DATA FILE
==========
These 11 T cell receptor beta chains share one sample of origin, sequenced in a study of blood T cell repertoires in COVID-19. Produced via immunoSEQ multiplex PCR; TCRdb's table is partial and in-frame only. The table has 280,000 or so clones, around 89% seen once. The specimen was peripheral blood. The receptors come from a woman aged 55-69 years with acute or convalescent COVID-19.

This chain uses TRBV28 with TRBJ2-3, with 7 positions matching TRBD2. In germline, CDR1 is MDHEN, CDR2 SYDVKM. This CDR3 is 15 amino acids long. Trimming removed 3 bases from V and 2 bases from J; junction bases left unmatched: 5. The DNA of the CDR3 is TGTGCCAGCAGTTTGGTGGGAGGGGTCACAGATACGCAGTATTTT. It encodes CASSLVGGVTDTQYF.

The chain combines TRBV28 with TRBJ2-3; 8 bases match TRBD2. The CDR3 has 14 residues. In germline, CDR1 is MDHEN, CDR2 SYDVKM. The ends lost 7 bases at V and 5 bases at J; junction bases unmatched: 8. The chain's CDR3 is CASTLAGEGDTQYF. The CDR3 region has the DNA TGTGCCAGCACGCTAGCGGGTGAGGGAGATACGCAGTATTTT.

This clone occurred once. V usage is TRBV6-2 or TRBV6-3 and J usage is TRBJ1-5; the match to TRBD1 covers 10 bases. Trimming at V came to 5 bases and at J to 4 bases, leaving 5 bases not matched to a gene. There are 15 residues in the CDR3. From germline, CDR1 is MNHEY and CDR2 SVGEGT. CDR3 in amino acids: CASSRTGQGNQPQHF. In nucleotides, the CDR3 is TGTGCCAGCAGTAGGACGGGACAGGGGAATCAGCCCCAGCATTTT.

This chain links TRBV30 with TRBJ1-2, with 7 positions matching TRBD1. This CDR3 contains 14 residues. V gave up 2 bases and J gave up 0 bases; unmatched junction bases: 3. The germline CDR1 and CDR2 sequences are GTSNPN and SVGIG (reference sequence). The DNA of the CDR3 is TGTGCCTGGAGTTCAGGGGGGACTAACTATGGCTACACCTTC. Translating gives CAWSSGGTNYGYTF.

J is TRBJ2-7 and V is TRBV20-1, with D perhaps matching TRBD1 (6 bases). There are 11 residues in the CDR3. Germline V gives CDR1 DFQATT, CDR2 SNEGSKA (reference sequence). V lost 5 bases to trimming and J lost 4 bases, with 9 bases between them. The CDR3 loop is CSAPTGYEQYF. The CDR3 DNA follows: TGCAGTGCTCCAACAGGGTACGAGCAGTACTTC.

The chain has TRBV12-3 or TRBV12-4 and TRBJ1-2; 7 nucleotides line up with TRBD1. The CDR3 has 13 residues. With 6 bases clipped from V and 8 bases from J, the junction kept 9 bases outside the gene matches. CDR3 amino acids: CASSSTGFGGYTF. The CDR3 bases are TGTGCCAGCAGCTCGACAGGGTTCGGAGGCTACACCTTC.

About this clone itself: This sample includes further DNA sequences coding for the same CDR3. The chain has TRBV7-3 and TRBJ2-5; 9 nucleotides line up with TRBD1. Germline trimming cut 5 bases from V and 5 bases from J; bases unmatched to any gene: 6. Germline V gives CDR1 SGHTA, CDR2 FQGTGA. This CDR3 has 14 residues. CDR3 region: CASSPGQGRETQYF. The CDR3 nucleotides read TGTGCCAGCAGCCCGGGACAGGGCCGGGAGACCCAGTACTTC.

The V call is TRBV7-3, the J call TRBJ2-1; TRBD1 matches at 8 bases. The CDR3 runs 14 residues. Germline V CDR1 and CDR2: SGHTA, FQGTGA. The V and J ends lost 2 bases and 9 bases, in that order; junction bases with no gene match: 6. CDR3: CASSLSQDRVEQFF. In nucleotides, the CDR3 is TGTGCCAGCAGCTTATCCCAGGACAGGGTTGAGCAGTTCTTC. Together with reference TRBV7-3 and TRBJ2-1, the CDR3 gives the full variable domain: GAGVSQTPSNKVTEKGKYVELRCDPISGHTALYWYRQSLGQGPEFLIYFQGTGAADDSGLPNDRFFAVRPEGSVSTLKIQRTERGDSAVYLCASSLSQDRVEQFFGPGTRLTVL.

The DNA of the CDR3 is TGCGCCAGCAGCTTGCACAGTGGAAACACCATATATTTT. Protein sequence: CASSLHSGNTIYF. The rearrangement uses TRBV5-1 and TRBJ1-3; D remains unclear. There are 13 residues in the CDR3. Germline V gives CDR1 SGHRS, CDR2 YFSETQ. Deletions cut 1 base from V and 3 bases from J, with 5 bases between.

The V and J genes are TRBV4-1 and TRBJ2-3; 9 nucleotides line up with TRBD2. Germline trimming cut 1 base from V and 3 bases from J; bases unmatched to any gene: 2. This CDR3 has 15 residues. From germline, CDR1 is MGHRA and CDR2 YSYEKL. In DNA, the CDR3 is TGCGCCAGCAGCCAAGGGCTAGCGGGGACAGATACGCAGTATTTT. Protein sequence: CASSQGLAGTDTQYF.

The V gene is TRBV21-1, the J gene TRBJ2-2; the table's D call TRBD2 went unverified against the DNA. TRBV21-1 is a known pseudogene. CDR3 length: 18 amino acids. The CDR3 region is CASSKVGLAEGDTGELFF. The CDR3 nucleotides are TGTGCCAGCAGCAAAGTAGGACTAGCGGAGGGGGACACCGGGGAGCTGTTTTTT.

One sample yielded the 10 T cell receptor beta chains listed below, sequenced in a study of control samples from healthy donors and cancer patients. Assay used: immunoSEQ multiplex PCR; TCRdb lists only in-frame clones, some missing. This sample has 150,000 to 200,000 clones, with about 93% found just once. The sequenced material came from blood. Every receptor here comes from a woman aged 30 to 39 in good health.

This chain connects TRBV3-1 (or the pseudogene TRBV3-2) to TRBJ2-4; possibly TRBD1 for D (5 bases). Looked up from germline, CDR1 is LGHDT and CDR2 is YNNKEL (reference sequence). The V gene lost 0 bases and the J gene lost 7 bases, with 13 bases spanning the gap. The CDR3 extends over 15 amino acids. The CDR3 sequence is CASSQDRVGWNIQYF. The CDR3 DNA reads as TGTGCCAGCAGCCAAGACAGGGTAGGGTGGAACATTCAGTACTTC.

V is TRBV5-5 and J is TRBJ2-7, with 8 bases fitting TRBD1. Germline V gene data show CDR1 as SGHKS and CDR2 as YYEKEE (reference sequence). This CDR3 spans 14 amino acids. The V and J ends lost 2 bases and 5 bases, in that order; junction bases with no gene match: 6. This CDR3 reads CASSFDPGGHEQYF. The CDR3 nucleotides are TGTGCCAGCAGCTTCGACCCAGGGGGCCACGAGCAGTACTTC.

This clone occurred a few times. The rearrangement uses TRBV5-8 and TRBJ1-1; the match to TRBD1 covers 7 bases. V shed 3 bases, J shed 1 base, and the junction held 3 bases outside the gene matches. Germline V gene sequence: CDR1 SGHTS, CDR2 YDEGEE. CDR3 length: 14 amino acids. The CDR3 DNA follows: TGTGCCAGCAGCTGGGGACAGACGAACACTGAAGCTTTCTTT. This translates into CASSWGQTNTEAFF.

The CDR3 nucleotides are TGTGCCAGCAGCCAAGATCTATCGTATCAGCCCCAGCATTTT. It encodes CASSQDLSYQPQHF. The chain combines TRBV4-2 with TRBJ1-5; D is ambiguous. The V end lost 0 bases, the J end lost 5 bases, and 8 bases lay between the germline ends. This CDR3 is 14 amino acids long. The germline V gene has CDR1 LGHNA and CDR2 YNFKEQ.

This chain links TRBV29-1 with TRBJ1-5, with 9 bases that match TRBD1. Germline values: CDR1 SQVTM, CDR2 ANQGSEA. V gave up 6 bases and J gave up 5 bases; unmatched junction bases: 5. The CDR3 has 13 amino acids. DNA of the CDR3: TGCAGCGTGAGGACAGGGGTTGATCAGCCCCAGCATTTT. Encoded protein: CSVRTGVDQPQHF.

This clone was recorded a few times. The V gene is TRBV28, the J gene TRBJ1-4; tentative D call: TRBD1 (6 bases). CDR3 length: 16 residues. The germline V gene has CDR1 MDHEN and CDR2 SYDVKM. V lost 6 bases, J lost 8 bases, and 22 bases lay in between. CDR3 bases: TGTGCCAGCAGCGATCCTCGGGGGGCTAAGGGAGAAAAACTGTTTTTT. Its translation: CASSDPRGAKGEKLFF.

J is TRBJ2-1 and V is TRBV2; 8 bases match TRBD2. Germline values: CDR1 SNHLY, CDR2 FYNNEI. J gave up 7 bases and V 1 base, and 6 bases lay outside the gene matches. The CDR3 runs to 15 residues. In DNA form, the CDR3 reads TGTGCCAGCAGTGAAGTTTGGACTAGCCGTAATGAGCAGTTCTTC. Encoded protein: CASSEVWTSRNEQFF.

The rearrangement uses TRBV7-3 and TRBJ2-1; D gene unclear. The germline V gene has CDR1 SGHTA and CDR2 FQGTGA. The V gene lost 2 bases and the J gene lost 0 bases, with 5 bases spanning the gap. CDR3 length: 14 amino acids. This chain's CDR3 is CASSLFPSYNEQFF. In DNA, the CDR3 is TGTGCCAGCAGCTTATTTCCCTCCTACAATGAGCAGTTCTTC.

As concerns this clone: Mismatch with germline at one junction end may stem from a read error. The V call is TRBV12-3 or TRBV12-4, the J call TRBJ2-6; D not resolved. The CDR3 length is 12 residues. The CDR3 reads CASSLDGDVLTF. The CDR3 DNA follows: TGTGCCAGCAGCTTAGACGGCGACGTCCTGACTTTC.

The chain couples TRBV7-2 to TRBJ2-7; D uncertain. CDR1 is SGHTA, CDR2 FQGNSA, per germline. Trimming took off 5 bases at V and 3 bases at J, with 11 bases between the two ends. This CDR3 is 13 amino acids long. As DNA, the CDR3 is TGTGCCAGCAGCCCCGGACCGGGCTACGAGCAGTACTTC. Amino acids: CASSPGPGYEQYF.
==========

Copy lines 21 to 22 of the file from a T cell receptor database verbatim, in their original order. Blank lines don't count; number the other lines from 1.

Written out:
The rearrangement uses TRBV7-3 and TRBJ2-1; D gene unclear. The germline V gene has CDR1 SGHTA and CDR2 FQGTGA. The V gene lost 2 bases and the J gene lost 0 bases, with 5 bases spanning the gap. CDR3 length: 14 amino acids. This chain's CDR3 is CASSLFPSYNEQFF. In DNA, the CDR3 is TGTGCCAGCAGCTTATTTCCCTCCTACAATGAGCAGTTCTTC.

As concerns this clone: Mismatch with germline at one junction end may stem from a read error. The V call is TRBV12-3 or TRBV12-4, the J call TRBJ2-6; D not resolved. The CDR3 length is 12 residues. The CDR3 reads CASSLDGDVLTF. The CDR3 DNA follows: TGTGCCAGCAGCTTAGACGGCGACGTCCTGACTTTC.